‘Evilspeak’ 1981


Robert DeNiro and Mickey Rourke in Angel Heart

Angel Heart  (1987) Excellent. Atmospheric. Pulls you in and won’t let go. Mickey Rourke in his prime. Based on the novel ‘Falling Angel’ by William Hjortsberg. The book is centered in New York and never travels to New Orleans. It depicts a Black Mass that takes place in an abandoned New York subway. Well, that scene didn’t really make it into the film but we get some good Voodoo ceremony there along with a (at the time it was released) controversial and passionate sex scene which is interspersed with images akin to the novel’s orgiastic depiction of the Black Mass.


DeNiro is unforgettable as Mr Louis Cyphere in Angel Heart

Hellraiser (1987) & Hellbound: Hellraiser II (1988) Are very significant films in their dramatic revisioning of Hell, it’s demons, landscape and all their accompanying mythology. This is all due to writer/director/visionary/artist Clive Barker and the cinematic artists who helped realize his nightmarish ideas of Hell on film. Based upon Clive Barker’s novella ‘The Hellbound Heart’ we discover a deal-with-the-devil story twisted with perverted family relations. The simple Faustian premise is amped up to exquisite extremes of Hellishness where Pleasure and Pain become indistinguishable. The Cenobites, perhaps the most unique diabolical figures seen since the Fin de siècle,  are “Demons to some, Angels to others,” offering us to taste their pleasures of sweet suffering.


Prince of Darkness (1987)  Has a seriously effective creep factor. Do not watch it alone late at night. This is a movie that compels us to switch the lights on after waking from a nightmare and needing to make our way to the restroom in the middle of the night. Directed by John Carpenter (Halloween, The Thing, In the Mouth of Madness) there is something really disturbing about this movie. “Hello? Hello? I’ve got a message for you, and you’re not going to like it.”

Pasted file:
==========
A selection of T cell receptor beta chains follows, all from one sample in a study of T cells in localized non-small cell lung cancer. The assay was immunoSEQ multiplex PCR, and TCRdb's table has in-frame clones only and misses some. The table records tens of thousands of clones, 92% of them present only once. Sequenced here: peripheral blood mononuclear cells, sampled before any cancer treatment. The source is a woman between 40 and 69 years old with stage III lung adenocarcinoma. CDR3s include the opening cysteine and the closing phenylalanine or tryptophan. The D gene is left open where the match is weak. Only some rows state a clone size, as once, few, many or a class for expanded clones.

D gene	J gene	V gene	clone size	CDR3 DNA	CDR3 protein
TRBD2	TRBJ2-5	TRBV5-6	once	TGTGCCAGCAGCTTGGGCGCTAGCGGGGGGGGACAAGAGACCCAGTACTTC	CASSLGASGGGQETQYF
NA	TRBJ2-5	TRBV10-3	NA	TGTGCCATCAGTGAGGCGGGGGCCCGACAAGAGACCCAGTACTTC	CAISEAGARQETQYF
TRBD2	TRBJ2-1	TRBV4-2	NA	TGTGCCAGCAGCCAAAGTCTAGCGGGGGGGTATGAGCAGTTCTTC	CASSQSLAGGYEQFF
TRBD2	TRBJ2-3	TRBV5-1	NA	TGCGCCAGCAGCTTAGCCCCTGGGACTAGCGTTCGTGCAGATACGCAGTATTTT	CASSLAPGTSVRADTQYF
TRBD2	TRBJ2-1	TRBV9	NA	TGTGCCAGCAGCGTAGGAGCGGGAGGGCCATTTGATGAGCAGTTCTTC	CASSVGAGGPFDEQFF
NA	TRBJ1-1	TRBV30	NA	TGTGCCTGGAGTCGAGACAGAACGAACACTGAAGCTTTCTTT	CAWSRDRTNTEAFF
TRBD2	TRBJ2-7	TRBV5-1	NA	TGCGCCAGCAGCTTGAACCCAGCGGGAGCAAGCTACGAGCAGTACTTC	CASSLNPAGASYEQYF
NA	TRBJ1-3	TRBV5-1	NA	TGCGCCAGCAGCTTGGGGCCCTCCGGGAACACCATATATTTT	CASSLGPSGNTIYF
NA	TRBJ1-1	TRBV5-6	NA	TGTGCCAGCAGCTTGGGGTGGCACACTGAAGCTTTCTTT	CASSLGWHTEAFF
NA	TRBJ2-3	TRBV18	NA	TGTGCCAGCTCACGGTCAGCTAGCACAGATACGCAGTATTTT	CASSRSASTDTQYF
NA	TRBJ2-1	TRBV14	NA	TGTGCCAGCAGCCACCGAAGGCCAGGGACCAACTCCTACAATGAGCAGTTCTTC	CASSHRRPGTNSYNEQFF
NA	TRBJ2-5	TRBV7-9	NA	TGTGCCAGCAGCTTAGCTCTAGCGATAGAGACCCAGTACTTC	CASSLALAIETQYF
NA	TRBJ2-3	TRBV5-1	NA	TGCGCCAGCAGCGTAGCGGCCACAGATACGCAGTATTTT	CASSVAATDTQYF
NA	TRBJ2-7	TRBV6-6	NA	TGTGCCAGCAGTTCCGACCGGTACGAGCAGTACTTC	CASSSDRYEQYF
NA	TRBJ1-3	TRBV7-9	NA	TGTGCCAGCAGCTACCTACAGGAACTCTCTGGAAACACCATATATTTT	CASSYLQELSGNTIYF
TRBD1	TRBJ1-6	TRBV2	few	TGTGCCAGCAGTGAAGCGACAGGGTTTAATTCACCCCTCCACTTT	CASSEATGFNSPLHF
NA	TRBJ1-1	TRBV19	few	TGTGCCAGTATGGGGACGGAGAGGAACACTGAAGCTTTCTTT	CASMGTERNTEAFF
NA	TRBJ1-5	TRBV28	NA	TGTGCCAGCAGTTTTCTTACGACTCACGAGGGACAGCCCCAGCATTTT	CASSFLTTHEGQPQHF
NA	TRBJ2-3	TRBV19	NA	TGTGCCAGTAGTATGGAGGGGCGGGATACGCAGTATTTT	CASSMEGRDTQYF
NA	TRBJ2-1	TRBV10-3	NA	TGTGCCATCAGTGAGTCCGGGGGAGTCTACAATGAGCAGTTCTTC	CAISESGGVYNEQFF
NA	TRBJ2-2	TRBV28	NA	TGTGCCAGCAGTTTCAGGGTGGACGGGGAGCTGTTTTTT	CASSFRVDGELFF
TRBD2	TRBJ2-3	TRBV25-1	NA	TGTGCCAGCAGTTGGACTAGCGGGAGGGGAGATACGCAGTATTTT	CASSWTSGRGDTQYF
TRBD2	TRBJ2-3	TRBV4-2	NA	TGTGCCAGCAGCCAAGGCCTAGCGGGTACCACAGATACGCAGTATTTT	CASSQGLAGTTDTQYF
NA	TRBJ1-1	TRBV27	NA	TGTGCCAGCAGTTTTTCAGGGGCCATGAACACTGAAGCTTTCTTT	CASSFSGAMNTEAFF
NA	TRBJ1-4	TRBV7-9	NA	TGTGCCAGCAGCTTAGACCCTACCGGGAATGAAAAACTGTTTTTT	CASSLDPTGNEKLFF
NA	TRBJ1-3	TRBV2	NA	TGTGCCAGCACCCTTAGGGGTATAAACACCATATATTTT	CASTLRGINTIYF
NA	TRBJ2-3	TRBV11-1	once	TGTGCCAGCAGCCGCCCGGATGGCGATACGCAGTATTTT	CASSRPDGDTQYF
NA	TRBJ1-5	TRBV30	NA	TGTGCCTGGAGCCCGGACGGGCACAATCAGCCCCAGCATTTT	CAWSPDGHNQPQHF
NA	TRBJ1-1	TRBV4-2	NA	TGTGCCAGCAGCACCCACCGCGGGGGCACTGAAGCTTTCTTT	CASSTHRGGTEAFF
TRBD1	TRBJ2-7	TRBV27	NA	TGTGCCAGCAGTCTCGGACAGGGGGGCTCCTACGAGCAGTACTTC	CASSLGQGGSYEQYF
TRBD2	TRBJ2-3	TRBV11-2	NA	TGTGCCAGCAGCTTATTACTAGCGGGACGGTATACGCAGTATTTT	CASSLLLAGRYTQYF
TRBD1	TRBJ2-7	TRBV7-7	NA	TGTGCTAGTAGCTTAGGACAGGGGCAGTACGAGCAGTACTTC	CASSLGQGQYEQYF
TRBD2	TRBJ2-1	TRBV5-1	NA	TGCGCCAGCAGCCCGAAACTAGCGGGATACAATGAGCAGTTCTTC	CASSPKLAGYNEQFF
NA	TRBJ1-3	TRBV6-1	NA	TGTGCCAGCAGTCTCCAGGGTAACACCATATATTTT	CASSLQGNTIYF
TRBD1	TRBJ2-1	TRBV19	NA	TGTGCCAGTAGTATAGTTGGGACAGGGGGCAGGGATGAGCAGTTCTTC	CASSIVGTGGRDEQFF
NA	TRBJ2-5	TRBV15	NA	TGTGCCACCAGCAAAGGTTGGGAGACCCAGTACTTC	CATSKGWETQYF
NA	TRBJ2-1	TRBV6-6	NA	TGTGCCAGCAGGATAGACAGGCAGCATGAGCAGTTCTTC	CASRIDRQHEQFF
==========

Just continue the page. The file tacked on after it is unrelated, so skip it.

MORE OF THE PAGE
Not exactly what most people have in mind when they say they are going to The Church.

The Church (1989) (Italian title: La chiesa), also known as Cathedral of Demons or Demon Cathedral, is an Italian horror film directed by Michele Soavi. It was produced by Dario Argento (along with a list of others). Asia Argento is a young girl in the film. Amazing set pieces, demons, Satanic rituals and plenty of gore. There are some definite nods to ‘Rosemary’s Baby’, including an old couple patterned on Minnie and Roman Castevet that tour The Church. You should go to The Church.


The Sect offers diabolical face-lifts

The Devil’s Daughter  (1991) (Italian title: La Setta), also known as The Sect and Demons 4, is another Italian horror film co-written and produced by Dario Argento and directed by Michele Soavi. The film stars Kelly Curtis (sister of Jamie Lee Curtis: ‘Halloween’ 1978) and Herbert Lom. It’s a film that follows in the footsteps of Rosemary’s Baby but with some truly bizarre twists, some dreamlike imagery along with some gore.


Lost Souls  (2000)  Although not a great movie it sure looks good. An interesting, but slow and subtle, take on the coming of the AntiChrist. John Hurt has a small but effective role as an exorcist.


The House of the Devil  (2009)  Inspired by the Satanic Panic of the 1980s; the story feeds on the fears people had at that time. The film takes place and even appears like it was filmed in the ’80’s. A very good, slow-paced thriller with a Grand Guignol finish.


Peek-a-boo! Can you discern The Witch?

The Witch (2015)  The Witch is an atmospheric period piece set in 1630 New England. A  folktale saturated with fearful religious paranoia that inexorably tears apart a family of English Puritan settlers trying to survive on the edge of a vast forest after being banished from the safe confines of their colony. The fear of Satan’s power may be real or imagined or seen as a self-fulfilling prophecy. Committed performances and some unsettling imagery of classical witchcraft (so rare in cinema) make this film a must-see for those who move in certain circles… around a bonfire… beneath a full moon.